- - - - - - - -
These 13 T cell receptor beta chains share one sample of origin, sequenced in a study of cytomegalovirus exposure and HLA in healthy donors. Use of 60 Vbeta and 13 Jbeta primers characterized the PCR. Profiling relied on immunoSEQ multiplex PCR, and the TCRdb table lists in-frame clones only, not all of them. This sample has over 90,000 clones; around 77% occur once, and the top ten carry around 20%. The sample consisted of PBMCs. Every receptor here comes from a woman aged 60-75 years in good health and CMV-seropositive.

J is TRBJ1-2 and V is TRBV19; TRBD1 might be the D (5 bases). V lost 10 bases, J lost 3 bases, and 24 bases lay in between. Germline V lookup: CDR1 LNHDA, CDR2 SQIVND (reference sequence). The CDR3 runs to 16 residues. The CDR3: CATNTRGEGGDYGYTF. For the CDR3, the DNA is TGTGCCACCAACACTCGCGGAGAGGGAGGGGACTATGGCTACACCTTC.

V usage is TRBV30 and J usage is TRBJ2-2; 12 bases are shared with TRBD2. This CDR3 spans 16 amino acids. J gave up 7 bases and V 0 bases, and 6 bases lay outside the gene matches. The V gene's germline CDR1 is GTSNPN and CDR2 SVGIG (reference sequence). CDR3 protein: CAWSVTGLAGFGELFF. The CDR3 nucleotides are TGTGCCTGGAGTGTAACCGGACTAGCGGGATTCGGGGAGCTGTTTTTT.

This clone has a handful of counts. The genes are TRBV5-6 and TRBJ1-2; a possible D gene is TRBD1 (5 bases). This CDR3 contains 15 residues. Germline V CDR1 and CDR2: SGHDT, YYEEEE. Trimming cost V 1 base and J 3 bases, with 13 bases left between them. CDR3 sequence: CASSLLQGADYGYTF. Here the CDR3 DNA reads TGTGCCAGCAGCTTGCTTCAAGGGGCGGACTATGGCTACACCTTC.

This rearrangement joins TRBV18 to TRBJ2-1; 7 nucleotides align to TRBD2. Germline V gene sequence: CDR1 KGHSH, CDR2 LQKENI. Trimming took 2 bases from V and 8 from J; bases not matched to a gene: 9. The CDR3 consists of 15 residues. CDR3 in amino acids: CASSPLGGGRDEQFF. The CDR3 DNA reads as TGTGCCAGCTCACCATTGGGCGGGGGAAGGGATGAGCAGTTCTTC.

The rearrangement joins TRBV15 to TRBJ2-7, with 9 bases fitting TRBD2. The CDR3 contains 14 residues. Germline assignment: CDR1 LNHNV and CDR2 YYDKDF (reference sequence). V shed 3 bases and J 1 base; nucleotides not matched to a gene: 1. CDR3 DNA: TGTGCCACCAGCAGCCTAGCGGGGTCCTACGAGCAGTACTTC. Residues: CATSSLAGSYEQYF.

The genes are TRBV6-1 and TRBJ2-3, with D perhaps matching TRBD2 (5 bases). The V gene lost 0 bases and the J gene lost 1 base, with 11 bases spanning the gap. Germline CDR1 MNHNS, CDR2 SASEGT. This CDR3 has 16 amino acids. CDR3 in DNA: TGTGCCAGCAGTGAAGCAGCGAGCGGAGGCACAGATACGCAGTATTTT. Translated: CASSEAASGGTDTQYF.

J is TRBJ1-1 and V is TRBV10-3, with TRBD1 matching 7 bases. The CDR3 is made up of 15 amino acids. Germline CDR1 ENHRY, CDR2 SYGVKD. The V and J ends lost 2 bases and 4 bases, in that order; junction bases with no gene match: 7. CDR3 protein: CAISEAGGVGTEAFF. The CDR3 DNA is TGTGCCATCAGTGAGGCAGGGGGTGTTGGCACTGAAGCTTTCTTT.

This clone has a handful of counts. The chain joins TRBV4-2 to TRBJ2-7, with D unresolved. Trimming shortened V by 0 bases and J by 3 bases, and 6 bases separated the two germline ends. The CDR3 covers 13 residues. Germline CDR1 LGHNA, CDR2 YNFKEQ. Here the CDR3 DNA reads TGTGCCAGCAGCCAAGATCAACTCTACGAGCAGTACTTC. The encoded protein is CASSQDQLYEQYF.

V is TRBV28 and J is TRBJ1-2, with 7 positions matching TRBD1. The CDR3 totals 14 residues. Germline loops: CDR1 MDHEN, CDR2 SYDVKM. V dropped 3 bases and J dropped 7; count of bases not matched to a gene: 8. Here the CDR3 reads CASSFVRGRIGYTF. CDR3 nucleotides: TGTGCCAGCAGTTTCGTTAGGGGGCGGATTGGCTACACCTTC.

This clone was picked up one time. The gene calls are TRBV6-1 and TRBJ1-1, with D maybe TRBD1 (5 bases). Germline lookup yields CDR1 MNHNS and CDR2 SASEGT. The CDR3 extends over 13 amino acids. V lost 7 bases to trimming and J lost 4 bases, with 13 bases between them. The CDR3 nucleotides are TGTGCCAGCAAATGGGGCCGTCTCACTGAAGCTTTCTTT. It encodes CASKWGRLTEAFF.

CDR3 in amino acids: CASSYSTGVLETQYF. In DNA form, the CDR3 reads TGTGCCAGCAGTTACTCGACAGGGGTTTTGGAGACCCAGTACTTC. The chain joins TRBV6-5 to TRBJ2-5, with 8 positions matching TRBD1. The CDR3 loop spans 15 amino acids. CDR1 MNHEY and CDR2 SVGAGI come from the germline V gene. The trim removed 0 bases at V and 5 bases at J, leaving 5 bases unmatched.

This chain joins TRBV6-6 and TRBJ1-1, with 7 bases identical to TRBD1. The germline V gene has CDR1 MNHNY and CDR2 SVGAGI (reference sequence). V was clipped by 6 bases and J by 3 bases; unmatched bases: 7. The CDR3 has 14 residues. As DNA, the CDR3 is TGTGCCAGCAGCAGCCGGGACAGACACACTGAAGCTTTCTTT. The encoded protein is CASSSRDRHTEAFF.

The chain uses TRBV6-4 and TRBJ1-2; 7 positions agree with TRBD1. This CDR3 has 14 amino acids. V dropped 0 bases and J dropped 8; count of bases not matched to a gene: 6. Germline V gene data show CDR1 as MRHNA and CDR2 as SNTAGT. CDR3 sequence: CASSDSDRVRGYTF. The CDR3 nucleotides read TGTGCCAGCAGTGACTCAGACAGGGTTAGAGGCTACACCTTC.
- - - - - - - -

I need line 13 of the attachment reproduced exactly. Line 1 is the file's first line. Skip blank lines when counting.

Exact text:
This chain joins TRBV6-6 and TRBJ1-1, with 7 bases identical to TRBD1. The germline V gene has CDR1 MNHNY and CDR2 SVGAGI (reference sequence). V was clipped by 6 bases and J by 3 bases; unmatched bases: 7. The CDR3 has 14 residues. As DNA, the CDR3 is TGTGCCAGCAGCAGCCGGGACAGACACACTGAAGCTTTCTTT. The encoded protein is CASSSRDRHTEAFF.